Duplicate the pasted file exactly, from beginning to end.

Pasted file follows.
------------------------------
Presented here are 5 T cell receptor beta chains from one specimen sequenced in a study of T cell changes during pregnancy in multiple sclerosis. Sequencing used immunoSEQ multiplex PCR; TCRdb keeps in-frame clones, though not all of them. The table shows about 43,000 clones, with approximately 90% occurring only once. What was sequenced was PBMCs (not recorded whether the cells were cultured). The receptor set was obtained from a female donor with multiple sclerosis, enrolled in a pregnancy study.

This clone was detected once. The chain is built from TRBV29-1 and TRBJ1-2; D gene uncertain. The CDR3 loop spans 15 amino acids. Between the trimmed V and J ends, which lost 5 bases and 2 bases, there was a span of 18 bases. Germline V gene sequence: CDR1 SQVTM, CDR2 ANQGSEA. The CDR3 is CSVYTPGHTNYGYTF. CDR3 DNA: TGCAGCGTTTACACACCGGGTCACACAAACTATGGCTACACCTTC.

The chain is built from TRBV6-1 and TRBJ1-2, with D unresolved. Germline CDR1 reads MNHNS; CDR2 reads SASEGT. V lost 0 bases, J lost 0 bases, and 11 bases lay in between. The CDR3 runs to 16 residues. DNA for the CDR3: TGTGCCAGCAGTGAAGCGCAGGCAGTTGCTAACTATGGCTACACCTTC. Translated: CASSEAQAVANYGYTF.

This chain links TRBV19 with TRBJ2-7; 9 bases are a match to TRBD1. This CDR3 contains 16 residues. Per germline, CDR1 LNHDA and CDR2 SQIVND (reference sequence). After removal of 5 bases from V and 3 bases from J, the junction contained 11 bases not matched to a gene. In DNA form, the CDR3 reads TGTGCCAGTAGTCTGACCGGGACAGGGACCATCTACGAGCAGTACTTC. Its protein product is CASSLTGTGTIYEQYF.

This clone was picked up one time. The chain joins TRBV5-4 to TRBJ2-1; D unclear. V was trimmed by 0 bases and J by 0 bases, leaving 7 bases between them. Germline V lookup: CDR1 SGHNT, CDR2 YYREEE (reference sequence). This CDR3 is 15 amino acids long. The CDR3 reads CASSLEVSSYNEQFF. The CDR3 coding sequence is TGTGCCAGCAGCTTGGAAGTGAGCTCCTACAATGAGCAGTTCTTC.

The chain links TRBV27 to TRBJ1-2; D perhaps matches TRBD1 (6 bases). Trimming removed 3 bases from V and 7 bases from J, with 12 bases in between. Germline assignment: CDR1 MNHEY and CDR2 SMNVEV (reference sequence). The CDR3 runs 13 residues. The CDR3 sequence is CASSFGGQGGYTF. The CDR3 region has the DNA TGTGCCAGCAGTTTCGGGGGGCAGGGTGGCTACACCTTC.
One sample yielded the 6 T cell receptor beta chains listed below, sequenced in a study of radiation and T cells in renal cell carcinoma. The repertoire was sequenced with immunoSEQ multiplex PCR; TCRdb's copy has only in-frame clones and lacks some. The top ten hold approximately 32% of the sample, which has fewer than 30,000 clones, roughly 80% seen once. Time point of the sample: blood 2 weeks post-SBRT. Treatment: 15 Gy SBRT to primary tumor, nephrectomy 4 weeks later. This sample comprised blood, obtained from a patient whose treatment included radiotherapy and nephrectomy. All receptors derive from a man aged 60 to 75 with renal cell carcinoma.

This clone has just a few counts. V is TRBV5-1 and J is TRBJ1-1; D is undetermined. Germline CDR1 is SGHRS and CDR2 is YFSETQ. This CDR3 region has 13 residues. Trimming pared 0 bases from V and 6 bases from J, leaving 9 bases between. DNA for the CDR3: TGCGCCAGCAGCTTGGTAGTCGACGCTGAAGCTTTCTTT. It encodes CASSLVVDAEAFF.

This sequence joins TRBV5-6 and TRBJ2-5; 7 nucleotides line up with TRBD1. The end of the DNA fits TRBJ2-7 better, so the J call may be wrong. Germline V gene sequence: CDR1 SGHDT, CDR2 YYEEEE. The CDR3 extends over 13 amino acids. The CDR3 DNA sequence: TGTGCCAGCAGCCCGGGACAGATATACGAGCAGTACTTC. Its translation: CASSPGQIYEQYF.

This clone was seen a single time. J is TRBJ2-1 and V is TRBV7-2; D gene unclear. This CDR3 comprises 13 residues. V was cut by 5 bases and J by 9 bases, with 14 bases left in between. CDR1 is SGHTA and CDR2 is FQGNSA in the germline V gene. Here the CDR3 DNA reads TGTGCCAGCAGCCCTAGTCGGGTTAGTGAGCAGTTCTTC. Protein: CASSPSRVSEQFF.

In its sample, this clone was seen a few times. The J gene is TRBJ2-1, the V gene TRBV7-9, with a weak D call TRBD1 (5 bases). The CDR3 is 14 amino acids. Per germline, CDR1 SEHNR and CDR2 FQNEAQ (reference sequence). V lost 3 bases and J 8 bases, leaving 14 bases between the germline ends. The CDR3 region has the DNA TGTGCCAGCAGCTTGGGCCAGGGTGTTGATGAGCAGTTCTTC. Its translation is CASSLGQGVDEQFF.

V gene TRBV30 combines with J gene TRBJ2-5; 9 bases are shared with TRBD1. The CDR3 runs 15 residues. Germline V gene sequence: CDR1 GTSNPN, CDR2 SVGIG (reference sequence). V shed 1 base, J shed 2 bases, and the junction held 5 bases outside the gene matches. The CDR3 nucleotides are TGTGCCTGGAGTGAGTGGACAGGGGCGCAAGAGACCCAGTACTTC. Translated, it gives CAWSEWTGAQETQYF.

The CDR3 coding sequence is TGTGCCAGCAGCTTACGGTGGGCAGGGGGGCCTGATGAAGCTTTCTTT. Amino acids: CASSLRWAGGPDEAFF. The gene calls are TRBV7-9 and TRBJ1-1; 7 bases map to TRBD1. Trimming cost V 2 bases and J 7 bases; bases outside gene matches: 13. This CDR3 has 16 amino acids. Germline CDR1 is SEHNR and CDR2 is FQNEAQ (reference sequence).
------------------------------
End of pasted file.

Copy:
Presented here are 5 T cell receptor beta chains from one specimen sequenced in a study of T cell changes during pregnancy in multiple sclerosis. Sequencing used immunoSEQ multiplex PCR; TCRdb keeps in-frame clones, though not all of them. The table shows about 43,000 clones, with approximately 90% occurring only once. What was sequenced was PBMCs (not recorded whether the cells were cultured). The receptor set was obtained from a female donor with multiple sclerosis, enrolled in a pregnancy study.

This clone was detected once. The chain is built from TRBV29-1 and TRBJ1-2; D gene uncertain. The CDR3 loop spans 15 amino acids. Between the trimmed V and J ends, which lost 5 bases and 2 bases, there was a span of 18 bases. Germline V gene sequence: CDR1 SQVTM, CDR2 ANQGSEA. The CDR3 is CSVYTPGHTNYGYTF. CDR3 DNA: TGCAGCGTTTACACACCGGGTCACACAAACTATGGCTACACCTTC.

The chain is built from TRBV6-1 and TRBJ1-2, with D unresolved. Germline CDR1 reads MNHNS; CDR2 reads SASEGT. V lost 0 bases, J lost 0 bases, and 11 bases lay in between. The CDR3 runs to 16 residues. DNA for the CDR3: TGTGCCAGCAGTGAAGCGCAGGCAGTTGCTAACTATGGCTACACCTTC. Translated: CASSEAQAVANYGYTF.

This chain links TRBV19 with TRBJ2-7; 9 bases are a match to TRBD1. This CDR3 contains 16 residues. Per germline, CDR1 LNHDA and CDR2 SQIVND (reference sequence). After removal of 5 bases from V and 3 bases from J, the junction contained 11 bases not matched to a gene. In DNA form, the CDR3 reads TGTGCCAGTAGTCTGACCGGGACAGGGACCATCTACGAGCAGTACTTC. Its protein product is CASSLTGTGTIYEQYF.

This clone was picked up one time. The chain joins TRBV5-4 to TRBJ2-1; D unclear. V was trimmed by 0 bases and J by 0 bases, leaving 7 bases between them. Germline V lookup: CDR1 SGHNT, CDR2 YYREEE (reference sequence). This CDR3 is 15 amino acids long. The CDR3 reads CASSLEVSSYNEQFF. The CDR3 coding sequence is TGTGCCAGCAGCTTGGAAGTGAGCTCCTACAATGAGCAGTTCTTC.

The chain links TRBV27 to TRBJ1-2; D perhaps matches TRBD1 (6 bases). Trimming removed 3 bases from V and 7 bases from J, with 12 bases in between. Germline assignment: CDR1 MNHEY and CDR2 SMNVEV (reference sequence). The CDR3 runs 13 residues. The CDR3 sequence is CASSFGGQGGYTF. The CDR3 region has the DNA TGTGCCAGCAGTTTCGGGGGGCAGGGTGGCTACACCTTC.
One sample yielded the 6 T cell receptor beta chains listed below, sequenced in a study of radiation and T cells in renal cell carcinoma. The repertoire was sequenced with immunoSEQ multiplex PCR; TCRdb's copy has only in-frame clones and lacks some. The top ten hold approximately 32% of the sample, which has fewer than 30,000 clones, roughly 80% seen once. Time point of the sample: blood 2 weeks post-SBRT. Treatment: 15 Gy SBRT to primary tumor, nephrectomy 4 weeks later. This sample comprised blood, obtained from a patient whose treatment included radiotherapy and nephrectomy. All receptors derive from a man aged 60 to 75 with renal cell carcinoma.

This clone has just a few counts. V is TRBV5-1 and J is TRBJ1-1; D is undetermined. Germline CDR1 is SGHRS and CDR2 is YFSETQ. This CDR3 region has 13 residues. Trimming pared 0 bases from V and 6 bases from J, leaving 9 bases between. DNA for the CDR3: TGCGCCAGCAGCTTGGTAGTCGACGCTGAAGCTTTCTTT. It encodes CASSLVVDAEAFF.

This sequence joins TRBV5-6 and TRBJ2-5; 7 nucleotides line up with TRBD1. The end of the DNA fits TRBJ2-7 better, so the J call may be wrong. Germline V gene sequence: CDR1 SGHDT, CDR2 YYEEEE. The CDR3 extends over 13 amino acids. The CDR3 DNA sequence: TGTGCCAGCAGCCCGGGACAGATATACGAGCAGTACTTC. Its translation: CASSPGQIYEQYF.

This clone was seen a single time. J is TRBJ2-1 and V is TRBV7-2; D gene unclear. This CDR3 comprises 13 residues. V was cut by 5 bases and J by 9 bases, with 14 bases left in between. CDR1 is SGHTA and CDR2 is FQGNSA in the germline V gene. Here the CDR3 DNA reads TGTGCCAGCAGCCCTAGTCGGGTTAGTGAGCAGTTCTTC. Protein: CASSPSRVSEQFF.

In its sample, this clone was seen a few times. The J gene is TRBJ2-1, the V gene TRBV7-9, with a weak D call TRBD1 (5 bases). The CDR3 is 14 amino acids. Per germline, CDR1 SEHNR and CDR2 FQNEAQ (reference sequence). V lost 3 bases and J 8 bases, leaving 14 bases between the germline ends. The CDR3 region has the DNA TGTGCCAGCAGCTTGGGCCAGGGTGTTGATGAGCAGTTCTTC. Its translation is CASSLGQGVDEQFF.

V gene TRBV30 combines with J gene TRBJ2-5; 9 bases are shared with TRBD1. The CDR3 runs 15 residues. Germline V gene sequence: CDR1 GTSNPN, CDR2 SVGIG (reference sequence). V shed 1 base, J shed 2 bases, and the junction held 5 bases outside the gene matches. The CDR3 nucleotides are TGTGCCTGGAGTGAGTGGACAGGGGCGCAAGAGACCCAGTACTTC. Translated, it gives CAWSEWTGAQETQYF.

The CDR3 coding sequence is TGTGCCAGCAGCTTACGGTGGGCAGGGGGGCCTGATGAAGCTTTCTTT. Amino acids: CASSLRWAGGPDEAFF. The gene calls are TRBV7-9 and TRBJ1-1; 7 bases map to TRBD1. Trimming cost V 2 bases and J 7 bases; bases outside gene matches: 13. This CDR3 has 16 amino acids. Germline CDR1 is SEHNR and CDR2 is FQNEAQ (reference sequence).